This is called a floating bog. You can tell by the way it moves it’s made of a big mat of moss and other plants growing together floating on-top of standing water.
Mangroves at Walakiri Beach, Sumba Island, Indonesia. At sunset, the waters recede to reveal the roots of the dwarf mangrove trees. Each tree curves and “dances” in its own unique way, and the silhouettes look like dancers jiving at the horizon.Continue reading “Beautiful dancing mangrove trees in Sumba island, Indonesia”
For his latest project Levon Biss has turned his attention to botany. His project The Hidden Beauty of Seeds & Fruits is on display with 59 beautiful prints showcasing specimens from the carpology collection of the Royal Botanic Garden in Edinburgh. Using his bespoke camera system and photo-stacking techniques, Levon set up a studio in the herbarium where the seeds and fruits are stored and produced the photographs over a period of six months. Each picture reveals minute features and textures that are normally invisible to the naked eye, providing the audience with an insight into strange and often bizarre adaptations that have evolved over thousands of years.Continue reading “The Hidden Beauty of Seeds & Fruits”
Located on Iriomote Island in southwestern Japan, Hoshizuna-no-hama beach is famous for its star-shaped grains of sand..These unique grains are actually the pointy husks of millions of tiny protists known as Foraminifera.
Punkaharju is a harju and belongs to Finland’s national landscapes. The narrow ridge section is about seven kilometers long and was created during the Ice age when a glacier basically acted like a giant, uneven scraper on the landscape. Punkaharju became a popular tourist destination at the beginning of the 19th century by Sakari Topelius in his book Maamme and J.L. Runeberg in his poems.Continue reading “Nature’s bridge in Finland”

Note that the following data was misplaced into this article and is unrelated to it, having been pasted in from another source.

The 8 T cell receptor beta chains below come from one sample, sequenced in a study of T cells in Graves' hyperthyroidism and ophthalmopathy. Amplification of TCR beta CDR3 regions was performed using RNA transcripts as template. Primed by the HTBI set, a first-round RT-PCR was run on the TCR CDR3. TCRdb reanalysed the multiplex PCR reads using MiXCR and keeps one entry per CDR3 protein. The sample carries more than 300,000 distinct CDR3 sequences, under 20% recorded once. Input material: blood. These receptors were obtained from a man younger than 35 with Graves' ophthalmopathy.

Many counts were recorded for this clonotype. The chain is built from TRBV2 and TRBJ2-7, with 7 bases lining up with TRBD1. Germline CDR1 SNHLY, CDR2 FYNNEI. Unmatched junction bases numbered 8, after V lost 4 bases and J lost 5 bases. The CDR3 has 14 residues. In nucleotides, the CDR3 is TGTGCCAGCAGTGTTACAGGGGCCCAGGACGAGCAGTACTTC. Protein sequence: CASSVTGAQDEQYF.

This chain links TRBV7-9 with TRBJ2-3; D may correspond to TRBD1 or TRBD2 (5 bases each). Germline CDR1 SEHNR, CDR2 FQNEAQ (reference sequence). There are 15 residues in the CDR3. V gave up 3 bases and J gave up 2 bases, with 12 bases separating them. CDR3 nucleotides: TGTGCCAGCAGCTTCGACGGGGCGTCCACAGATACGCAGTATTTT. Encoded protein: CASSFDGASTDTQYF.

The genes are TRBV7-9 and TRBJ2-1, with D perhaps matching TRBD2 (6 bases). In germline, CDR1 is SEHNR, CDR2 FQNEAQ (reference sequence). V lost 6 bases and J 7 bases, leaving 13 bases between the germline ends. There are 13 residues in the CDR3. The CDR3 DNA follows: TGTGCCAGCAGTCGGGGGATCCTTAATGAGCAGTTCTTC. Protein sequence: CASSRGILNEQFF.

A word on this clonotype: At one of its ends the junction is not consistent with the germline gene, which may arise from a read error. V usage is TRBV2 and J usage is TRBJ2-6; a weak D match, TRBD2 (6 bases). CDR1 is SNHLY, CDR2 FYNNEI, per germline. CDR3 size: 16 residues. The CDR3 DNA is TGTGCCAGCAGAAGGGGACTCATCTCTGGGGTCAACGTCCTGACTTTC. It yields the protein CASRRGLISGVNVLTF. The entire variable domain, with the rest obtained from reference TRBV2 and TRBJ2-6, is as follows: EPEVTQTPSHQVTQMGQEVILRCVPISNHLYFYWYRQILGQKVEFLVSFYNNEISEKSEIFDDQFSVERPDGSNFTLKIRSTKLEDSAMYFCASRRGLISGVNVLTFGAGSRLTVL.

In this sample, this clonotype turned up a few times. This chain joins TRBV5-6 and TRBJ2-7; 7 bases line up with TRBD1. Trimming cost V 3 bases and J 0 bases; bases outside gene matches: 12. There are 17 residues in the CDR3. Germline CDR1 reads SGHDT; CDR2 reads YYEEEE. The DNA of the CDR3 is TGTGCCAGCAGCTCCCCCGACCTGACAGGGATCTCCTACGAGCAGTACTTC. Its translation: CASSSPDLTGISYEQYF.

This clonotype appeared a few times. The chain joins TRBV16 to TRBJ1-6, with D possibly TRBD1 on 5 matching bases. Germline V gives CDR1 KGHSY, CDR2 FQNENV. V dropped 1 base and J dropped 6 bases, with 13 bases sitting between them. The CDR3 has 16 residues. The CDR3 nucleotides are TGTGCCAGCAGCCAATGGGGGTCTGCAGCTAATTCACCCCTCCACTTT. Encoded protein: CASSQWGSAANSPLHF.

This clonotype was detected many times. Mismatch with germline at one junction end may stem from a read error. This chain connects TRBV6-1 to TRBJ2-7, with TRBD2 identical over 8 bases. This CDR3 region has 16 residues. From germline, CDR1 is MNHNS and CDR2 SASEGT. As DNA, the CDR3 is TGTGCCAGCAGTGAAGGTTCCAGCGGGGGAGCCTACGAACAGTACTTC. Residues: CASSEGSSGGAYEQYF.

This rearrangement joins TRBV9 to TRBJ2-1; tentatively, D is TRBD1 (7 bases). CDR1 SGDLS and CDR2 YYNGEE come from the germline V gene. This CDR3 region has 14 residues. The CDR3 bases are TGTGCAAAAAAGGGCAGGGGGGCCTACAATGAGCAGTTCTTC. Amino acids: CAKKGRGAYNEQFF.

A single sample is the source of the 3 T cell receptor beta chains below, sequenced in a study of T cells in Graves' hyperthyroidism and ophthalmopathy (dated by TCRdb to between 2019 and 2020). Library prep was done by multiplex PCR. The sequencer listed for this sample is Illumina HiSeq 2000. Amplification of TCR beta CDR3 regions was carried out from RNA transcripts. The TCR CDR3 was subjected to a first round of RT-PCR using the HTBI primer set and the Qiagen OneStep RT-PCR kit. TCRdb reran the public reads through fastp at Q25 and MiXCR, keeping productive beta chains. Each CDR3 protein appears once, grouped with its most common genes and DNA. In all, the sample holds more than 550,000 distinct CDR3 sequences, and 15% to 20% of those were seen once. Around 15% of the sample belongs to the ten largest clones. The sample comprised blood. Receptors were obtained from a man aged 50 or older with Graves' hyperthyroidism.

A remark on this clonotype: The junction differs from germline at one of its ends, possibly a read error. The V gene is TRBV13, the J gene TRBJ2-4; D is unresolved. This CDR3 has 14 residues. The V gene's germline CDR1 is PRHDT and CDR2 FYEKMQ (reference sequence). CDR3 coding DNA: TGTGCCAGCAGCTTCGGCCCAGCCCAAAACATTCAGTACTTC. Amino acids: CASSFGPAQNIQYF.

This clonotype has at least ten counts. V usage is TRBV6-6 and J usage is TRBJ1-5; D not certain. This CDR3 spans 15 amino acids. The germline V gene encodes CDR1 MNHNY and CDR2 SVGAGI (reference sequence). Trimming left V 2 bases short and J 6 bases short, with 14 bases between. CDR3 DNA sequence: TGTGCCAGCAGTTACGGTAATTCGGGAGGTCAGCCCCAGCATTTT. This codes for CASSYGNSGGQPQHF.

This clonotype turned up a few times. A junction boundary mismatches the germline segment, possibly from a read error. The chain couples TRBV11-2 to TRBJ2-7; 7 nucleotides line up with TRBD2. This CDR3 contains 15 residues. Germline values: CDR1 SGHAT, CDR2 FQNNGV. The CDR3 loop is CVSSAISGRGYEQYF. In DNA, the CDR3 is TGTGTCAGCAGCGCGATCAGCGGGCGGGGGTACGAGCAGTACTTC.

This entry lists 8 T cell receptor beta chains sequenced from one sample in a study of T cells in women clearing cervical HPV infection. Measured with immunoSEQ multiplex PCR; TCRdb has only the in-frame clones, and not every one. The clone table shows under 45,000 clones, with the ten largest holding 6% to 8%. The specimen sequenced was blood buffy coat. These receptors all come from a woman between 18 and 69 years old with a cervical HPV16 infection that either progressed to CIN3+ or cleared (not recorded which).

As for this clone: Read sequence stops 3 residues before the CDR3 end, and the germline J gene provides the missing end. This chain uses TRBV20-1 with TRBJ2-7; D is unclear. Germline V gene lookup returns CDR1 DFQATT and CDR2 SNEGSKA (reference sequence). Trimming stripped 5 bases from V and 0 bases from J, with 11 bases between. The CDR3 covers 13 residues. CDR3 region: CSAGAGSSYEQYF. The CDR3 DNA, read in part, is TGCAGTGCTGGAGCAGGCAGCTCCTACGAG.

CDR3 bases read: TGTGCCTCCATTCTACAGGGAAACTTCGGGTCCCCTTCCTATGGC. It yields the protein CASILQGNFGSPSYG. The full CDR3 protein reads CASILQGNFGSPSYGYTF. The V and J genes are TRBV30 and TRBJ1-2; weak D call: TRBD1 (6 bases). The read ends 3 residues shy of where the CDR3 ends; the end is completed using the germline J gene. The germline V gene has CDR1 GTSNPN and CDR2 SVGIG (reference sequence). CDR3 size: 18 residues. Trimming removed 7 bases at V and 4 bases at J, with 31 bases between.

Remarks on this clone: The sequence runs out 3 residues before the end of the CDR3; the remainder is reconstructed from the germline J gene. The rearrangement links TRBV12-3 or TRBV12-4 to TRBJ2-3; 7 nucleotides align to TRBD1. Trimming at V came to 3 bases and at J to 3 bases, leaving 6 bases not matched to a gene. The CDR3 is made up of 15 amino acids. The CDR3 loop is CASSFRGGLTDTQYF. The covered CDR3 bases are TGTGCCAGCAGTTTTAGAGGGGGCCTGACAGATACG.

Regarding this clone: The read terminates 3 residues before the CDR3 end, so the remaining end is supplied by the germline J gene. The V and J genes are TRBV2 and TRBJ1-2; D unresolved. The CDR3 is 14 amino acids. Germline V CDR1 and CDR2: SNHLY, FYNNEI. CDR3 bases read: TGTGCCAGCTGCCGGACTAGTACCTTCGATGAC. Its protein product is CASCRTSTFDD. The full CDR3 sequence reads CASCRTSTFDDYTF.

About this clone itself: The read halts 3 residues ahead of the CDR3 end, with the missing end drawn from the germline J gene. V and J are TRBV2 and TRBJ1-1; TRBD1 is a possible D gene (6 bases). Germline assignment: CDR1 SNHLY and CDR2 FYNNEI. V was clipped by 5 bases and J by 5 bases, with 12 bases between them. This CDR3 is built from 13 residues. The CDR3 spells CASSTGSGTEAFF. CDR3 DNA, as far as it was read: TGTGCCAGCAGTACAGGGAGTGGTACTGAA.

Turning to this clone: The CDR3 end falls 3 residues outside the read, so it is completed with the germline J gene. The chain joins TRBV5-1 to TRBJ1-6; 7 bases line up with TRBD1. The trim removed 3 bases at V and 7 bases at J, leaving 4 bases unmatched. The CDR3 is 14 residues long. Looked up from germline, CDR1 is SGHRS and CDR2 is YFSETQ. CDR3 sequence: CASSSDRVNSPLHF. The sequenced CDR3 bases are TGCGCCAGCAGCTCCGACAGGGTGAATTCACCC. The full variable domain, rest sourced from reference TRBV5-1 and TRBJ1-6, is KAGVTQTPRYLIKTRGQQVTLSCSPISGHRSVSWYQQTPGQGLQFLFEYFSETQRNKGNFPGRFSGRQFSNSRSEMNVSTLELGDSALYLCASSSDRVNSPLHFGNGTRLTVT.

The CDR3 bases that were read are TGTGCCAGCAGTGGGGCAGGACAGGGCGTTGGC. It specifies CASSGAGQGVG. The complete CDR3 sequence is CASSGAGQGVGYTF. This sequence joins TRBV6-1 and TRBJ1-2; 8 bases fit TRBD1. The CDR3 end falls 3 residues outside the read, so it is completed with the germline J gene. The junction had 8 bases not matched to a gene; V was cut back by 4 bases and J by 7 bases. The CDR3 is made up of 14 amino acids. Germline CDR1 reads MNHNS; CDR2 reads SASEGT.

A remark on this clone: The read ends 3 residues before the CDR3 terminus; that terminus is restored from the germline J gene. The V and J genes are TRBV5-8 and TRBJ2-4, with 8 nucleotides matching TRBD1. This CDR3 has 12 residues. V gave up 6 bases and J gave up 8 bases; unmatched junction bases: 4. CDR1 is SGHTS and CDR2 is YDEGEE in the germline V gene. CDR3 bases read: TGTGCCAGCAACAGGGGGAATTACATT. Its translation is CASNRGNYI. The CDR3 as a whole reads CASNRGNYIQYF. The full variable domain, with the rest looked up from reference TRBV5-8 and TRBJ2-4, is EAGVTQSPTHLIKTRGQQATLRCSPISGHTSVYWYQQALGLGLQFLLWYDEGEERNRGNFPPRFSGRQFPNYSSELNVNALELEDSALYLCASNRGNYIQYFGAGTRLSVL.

The Great Blue Hole is a giant marine sinkhole off the coast of Belize. It lies near the center of Lighthouse Reef, a small atoll in Belize City. The hole is circular in shape, 318 m (1,043 ft) across and 124 m (407 ft) deep. The site was made famous by Jacques Cousteau, who declared it one of the top five scuba diving sites in the world. The Great Blue Hole is a popular spot among recreational scuba divers who are lured by the opportunity to dive in sometimes crystal-clear water and meet several species of fish, including midnight parrotfish, Caribbean reef shark, and other juvenile fish species.
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A rare phenomenon in Lake Baikal in Siberia called “Baikal Zen”, Rocks lying on the surface of the frozen lake are heated by sunlight that melts the ice below. When the sun sets, the ice freezes again, creating these incredible frozen structures.Continue reading “Baikal Zen – Lake Rocks seem like they are floating in the air”
The Balaa gorge sinkhole is a waterfall in Lebanon. The waterfall drops 255 metres (837 ft) into the Balaa Pothole, a cave of Jurassic limestone. The cave is also known as the Cave of the Three Bridges. The three natural bridges, rising one above the other and overhanging a chasm descending into Mount Lebanon.Continue reading “The Baatara gorge triple waterfall”
Eucalyptus pauciflora, commonly known as snow gum, is a species of tree native to eastern Australia. It has smooth bark in shades of white, gray, and occasionally red and white flowers. The bark sheds, giving it an attractive mottled appearance in various colors.Continue reading “Snow Gum Tree”
The Danakil Depression in Ethiopia is a geological depression that has resulted from the divergence of three tectonic plates in the Horn of Africa. Τhe Danakil Depression is the hottest place on Earth in terms of year-round average temperatures. It is also one of the lowest places on the planet (100 m below sea level, and without rain for most of the year. Among the geological points of interest to tourists are the hydrothermal system of Dallol and the Yellow Lake.Continue reading “Danakil Despression”